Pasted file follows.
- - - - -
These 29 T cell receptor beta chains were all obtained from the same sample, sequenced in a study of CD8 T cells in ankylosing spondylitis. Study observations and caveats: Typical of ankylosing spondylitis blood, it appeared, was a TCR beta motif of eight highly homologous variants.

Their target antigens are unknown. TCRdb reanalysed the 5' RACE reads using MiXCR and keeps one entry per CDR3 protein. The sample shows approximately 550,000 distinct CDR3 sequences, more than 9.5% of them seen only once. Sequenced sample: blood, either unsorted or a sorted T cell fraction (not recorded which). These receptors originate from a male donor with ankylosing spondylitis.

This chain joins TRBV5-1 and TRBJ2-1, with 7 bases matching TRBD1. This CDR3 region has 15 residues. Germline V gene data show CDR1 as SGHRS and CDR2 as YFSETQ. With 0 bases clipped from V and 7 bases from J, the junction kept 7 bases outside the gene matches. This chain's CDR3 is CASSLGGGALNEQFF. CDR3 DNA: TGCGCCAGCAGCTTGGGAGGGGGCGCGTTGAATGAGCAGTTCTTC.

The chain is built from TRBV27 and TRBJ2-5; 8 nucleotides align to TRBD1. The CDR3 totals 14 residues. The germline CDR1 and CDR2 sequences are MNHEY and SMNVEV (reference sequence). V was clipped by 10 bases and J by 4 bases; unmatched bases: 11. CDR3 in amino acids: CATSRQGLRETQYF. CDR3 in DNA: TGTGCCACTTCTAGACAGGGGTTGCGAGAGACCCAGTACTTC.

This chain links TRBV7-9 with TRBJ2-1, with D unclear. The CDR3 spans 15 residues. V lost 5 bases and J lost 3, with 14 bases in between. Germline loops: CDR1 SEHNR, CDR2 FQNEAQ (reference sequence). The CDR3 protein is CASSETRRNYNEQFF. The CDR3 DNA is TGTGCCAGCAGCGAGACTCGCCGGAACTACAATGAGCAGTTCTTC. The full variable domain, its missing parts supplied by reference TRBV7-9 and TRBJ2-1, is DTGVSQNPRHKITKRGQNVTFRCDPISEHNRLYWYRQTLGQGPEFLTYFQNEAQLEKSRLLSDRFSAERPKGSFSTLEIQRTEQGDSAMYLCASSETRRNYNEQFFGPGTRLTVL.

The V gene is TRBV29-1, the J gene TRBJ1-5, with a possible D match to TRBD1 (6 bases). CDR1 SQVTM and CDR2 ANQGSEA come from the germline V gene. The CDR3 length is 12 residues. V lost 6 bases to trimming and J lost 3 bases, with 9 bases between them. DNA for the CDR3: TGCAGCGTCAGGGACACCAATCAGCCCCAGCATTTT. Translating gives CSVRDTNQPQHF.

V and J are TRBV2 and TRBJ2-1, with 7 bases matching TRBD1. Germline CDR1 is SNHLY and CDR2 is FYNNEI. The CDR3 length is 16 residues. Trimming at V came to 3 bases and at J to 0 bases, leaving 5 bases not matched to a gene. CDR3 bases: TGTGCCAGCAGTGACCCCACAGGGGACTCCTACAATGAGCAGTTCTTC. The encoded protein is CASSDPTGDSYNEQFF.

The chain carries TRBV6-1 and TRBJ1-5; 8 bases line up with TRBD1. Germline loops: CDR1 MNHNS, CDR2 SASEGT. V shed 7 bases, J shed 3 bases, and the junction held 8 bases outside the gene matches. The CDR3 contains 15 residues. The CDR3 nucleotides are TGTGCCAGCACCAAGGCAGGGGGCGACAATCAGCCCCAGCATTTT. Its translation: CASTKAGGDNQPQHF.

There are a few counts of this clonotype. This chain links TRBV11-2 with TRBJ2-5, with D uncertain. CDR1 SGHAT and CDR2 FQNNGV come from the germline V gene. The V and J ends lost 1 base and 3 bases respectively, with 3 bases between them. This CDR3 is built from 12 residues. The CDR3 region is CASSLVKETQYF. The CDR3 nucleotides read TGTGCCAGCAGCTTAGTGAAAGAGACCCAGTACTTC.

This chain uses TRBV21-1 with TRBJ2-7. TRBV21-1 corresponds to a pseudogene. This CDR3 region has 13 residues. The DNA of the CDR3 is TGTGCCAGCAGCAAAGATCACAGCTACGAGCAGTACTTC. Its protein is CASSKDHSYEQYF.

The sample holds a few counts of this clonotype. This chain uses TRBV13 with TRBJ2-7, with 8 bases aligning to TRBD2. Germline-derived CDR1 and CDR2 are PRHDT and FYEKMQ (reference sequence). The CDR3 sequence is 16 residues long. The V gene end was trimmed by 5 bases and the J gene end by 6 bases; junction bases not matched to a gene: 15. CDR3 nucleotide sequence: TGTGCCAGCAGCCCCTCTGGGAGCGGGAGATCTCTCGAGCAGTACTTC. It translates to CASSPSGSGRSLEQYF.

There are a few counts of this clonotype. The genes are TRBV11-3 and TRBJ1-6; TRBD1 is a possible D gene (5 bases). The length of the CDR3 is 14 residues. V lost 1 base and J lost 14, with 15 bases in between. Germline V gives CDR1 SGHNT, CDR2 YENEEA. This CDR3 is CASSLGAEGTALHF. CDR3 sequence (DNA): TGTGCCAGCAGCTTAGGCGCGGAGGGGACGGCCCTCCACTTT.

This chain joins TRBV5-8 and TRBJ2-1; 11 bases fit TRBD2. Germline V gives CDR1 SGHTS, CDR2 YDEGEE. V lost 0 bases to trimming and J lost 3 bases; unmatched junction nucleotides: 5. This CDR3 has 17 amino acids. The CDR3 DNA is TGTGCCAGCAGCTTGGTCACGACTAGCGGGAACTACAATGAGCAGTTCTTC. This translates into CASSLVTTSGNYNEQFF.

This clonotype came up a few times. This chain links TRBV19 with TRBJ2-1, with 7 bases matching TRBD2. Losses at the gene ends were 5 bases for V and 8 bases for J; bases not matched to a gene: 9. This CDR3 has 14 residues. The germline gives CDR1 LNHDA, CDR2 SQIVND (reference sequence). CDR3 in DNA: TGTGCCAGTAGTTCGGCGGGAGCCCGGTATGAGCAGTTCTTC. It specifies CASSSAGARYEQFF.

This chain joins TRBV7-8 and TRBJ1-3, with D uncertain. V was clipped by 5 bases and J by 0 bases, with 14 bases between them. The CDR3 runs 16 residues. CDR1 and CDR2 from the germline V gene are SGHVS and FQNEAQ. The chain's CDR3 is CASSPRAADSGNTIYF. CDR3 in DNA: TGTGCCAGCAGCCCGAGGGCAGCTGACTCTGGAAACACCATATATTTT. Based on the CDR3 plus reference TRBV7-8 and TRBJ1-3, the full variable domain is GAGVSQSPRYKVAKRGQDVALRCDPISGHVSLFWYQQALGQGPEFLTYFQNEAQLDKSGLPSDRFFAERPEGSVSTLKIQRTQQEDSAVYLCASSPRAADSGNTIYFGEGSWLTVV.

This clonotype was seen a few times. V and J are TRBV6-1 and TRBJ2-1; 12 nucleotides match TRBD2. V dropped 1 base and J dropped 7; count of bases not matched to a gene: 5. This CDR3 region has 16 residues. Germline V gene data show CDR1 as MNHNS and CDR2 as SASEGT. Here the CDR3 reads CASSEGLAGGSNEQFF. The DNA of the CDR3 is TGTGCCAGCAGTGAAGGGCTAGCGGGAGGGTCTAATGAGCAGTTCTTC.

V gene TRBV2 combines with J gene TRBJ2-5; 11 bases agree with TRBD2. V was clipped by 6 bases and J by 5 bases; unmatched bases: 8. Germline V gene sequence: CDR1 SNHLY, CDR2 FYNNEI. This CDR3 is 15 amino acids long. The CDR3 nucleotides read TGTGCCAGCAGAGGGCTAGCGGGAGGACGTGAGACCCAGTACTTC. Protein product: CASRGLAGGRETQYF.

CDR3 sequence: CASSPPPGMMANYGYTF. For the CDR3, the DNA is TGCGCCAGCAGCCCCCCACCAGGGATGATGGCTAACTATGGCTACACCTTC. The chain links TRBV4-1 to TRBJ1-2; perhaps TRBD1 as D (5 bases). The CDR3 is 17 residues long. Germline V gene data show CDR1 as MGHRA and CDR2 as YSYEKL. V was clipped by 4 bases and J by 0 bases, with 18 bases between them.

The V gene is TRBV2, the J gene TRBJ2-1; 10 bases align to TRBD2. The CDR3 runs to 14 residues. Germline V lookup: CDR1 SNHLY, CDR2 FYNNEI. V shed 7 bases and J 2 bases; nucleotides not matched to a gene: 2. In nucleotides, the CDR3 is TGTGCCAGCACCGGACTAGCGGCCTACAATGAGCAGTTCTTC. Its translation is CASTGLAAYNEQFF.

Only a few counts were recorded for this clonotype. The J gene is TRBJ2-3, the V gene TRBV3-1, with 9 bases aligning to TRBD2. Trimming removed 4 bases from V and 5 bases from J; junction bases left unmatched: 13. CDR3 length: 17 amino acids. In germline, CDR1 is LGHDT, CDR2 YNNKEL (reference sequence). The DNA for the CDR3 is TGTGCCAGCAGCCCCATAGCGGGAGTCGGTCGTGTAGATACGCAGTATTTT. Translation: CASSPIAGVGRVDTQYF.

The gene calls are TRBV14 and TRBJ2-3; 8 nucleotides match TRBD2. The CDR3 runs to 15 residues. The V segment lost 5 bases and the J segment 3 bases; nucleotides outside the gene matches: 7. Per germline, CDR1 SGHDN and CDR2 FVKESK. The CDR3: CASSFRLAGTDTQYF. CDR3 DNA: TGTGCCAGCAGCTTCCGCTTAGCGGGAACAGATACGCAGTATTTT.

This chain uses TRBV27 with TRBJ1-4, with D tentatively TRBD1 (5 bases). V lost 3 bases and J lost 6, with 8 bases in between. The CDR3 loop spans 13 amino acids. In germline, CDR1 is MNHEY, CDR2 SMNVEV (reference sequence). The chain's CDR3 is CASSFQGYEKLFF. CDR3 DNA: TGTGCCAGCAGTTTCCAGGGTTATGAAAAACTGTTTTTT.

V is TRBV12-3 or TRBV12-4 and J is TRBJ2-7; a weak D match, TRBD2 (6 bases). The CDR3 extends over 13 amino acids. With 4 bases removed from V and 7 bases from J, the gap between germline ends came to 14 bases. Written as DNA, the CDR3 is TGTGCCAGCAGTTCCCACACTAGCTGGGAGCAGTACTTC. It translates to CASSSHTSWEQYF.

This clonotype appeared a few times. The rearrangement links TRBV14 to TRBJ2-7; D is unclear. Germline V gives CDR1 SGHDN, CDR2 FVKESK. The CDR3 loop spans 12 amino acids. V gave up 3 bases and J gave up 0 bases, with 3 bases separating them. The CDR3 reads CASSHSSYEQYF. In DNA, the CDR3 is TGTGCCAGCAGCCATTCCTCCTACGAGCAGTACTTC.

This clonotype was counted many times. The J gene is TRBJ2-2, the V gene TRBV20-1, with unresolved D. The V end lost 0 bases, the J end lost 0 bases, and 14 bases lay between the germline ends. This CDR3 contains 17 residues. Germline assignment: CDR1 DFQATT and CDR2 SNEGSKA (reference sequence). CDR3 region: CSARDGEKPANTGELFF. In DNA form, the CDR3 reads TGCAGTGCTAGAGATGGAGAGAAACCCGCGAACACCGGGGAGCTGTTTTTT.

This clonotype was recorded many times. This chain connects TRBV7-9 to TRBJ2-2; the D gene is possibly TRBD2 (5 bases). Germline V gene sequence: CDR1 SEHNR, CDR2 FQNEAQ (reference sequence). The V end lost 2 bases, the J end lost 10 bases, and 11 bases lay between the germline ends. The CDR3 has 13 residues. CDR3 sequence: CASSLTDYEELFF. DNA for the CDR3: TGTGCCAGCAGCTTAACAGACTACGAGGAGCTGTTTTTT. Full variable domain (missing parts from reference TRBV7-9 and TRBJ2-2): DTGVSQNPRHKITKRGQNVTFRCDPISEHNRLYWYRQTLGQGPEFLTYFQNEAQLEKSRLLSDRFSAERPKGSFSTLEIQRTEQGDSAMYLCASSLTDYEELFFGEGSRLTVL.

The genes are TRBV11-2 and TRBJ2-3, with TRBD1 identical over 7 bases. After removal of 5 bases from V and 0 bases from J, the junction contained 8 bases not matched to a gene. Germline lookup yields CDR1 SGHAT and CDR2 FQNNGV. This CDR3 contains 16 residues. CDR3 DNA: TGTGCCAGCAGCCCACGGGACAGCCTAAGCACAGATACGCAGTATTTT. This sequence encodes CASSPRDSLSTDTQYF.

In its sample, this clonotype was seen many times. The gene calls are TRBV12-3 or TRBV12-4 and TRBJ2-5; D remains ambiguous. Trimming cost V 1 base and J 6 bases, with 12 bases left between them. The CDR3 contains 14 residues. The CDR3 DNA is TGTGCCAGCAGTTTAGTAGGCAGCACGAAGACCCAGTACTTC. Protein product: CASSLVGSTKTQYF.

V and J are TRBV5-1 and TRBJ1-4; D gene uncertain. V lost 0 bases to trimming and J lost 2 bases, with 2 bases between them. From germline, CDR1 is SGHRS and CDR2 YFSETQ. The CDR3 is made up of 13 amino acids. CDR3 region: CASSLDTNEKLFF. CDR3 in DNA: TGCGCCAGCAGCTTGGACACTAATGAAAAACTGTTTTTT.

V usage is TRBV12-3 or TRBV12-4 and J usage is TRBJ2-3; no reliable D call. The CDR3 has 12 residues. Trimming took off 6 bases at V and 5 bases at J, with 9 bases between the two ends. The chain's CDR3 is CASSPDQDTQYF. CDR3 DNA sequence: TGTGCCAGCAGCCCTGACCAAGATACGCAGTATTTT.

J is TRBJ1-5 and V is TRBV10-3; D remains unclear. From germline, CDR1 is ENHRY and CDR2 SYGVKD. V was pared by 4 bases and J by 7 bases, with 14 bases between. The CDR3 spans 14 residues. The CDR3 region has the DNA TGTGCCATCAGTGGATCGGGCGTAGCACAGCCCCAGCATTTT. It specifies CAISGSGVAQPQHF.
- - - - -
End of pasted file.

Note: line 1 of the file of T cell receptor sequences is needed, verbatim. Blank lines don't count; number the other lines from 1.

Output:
These 29 T cell receptor beta chains were all obtained from the same sample, sequenced in a study of CD8 T cells in ankylosing spondylitis. Study observations and caveats: Typical of ankylosing spondylitis blood, it appeared, was a TCR beta motif of eight highly homologous variants.